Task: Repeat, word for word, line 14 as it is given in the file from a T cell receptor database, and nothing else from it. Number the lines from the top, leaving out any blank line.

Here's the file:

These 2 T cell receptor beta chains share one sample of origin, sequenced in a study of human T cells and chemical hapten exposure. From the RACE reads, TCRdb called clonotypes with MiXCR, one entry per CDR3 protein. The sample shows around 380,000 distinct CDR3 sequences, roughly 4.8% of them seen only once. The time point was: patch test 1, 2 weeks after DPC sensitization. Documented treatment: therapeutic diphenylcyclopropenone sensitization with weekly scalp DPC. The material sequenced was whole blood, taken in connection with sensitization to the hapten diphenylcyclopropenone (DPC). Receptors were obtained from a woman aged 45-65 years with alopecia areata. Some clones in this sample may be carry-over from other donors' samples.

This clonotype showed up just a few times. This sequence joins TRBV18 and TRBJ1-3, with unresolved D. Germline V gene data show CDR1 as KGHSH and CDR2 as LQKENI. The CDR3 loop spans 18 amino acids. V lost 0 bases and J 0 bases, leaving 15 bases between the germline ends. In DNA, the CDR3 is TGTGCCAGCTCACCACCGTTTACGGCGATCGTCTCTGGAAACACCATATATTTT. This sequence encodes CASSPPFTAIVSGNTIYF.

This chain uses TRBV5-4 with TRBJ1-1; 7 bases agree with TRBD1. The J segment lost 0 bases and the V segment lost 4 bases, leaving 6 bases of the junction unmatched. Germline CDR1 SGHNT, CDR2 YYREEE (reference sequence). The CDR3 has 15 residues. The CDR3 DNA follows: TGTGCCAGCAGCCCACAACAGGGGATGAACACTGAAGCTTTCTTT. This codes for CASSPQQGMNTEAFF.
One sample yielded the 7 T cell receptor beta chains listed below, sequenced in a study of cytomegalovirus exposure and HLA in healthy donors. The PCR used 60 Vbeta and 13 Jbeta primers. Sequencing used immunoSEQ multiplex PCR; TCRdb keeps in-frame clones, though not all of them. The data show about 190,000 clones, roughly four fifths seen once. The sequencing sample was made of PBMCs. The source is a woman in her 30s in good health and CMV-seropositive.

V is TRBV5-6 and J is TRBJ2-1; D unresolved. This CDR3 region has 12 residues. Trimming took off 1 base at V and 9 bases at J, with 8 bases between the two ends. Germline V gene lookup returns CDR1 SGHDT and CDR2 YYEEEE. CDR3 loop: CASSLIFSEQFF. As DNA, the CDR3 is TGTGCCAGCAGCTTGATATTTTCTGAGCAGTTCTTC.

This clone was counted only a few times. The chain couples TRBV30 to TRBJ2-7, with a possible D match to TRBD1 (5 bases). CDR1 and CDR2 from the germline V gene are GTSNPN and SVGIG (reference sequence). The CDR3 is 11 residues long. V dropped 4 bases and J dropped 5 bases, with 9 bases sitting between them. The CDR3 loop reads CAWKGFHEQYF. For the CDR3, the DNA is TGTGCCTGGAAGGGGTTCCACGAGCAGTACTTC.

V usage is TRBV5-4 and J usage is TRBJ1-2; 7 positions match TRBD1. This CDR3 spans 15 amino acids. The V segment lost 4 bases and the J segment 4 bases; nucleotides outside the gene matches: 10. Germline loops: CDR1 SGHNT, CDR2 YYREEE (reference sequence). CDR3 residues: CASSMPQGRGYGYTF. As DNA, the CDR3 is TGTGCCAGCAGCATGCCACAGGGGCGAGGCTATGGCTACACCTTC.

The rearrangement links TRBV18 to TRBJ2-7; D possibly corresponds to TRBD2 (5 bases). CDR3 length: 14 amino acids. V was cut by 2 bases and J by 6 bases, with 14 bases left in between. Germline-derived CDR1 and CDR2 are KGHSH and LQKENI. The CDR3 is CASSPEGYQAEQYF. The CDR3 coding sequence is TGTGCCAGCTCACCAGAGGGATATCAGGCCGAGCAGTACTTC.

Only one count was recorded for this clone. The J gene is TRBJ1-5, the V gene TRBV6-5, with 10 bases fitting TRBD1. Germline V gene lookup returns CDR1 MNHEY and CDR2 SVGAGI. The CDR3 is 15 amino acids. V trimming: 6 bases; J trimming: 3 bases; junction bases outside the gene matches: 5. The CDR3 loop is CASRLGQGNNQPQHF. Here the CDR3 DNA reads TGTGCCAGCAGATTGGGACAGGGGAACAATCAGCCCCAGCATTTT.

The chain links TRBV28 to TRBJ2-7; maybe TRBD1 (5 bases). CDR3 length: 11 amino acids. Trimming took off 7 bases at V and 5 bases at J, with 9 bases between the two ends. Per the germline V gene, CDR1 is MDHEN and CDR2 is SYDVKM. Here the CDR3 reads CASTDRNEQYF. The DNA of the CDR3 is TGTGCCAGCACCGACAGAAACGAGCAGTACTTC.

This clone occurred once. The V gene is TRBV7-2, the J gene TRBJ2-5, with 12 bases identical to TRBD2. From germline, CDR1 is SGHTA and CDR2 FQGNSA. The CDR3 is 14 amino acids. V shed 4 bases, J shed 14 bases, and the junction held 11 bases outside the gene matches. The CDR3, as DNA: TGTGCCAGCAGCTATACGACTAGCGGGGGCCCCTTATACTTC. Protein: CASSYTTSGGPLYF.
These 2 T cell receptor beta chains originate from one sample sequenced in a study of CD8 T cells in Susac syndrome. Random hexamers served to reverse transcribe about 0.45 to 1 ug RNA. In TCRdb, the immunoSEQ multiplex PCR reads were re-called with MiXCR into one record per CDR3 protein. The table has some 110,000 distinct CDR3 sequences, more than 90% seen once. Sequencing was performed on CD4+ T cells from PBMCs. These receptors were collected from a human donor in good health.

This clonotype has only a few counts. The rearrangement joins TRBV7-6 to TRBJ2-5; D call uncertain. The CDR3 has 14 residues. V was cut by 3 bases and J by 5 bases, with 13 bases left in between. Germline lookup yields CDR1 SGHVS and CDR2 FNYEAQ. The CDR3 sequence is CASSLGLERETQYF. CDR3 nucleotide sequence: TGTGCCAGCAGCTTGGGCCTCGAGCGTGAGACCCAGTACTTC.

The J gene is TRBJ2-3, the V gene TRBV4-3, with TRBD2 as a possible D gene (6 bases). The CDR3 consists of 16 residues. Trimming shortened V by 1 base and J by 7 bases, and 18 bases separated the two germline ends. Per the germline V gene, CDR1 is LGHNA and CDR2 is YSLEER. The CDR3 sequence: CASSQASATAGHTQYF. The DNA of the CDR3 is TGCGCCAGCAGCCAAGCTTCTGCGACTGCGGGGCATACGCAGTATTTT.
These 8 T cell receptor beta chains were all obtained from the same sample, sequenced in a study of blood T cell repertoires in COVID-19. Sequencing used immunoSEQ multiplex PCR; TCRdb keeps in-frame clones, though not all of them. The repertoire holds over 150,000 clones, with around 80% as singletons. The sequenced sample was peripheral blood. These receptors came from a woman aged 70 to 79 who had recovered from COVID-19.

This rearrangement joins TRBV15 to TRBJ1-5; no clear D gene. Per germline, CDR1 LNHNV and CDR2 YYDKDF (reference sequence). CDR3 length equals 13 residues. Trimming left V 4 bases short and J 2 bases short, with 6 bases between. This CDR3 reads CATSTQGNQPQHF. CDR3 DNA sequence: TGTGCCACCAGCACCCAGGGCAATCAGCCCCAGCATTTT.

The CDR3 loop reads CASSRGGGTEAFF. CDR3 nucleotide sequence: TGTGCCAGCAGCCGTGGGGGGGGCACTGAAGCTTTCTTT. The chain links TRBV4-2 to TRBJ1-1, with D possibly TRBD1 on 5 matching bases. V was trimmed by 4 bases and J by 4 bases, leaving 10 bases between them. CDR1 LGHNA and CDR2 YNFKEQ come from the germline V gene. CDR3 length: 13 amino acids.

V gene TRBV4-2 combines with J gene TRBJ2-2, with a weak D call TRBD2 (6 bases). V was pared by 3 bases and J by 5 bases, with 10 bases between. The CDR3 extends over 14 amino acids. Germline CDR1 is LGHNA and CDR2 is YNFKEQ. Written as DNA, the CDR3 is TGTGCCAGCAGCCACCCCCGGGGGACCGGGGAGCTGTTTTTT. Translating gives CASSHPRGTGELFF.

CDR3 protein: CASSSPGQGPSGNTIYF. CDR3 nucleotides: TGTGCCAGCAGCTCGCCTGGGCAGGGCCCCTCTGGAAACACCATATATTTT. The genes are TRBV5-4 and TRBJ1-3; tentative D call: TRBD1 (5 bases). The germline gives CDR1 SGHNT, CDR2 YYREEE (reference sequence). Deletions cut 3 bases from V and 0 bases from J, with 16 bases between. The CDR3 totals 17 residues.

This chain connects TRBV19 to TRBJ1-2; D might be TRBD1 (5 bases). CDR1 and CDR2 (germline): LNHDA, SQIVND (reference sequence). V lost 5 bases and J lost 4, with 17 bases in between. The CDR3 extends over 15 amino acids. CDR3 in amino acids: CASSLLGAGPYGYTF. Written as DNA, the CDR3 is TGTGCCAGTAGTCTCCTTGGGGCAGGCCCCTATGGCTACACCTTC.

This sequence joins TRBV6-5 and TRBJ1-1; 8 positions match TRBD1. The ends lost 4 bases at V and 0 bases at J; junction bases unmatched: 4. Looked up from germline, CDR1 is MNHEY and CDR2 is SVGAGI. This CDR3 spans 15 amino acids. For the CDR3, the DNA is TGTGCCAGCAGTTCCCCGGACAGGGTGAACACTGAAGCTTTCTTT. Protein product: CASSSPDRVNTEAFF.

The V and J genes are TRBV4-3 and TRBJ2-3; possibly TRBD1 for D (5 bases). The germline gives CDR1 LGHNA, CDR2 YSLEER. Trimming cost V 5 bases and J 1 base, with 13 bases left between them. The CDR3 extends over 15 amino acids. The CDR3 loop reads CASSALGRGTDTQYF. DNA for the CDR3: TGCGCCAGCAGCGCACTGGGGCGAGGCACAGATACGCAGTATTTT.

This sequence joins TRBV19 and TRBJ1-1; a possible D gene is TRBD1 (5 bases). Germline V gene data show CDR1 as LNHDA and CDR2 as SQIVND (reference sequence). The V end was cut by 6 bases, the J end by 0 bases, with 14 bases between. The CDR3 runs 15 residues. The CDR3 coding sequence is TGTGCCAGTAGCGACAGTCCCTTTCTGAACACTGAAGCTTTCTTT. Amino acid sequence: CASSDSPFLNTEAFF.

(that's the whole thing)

The J gene is TRBJ2-3, the V gene TRBV4-3, with TRBD2 as a possible D gene (6 bases). The CDR3 consists of 16 residues. Trimming shortened V by 1 base and J by 7 bases, and 18 bases separated the two germline ends. Per the germline V gene, CDR1 is LGHNA and CDR2 is YSLEER. The CDR3 sequence: CASSQASATAGHTQYF. The DNA of the CDR3 is TGCGCCAGCAGCCAAGCTTCTGCGACTGCGGGGCATACGCAGTATTTT.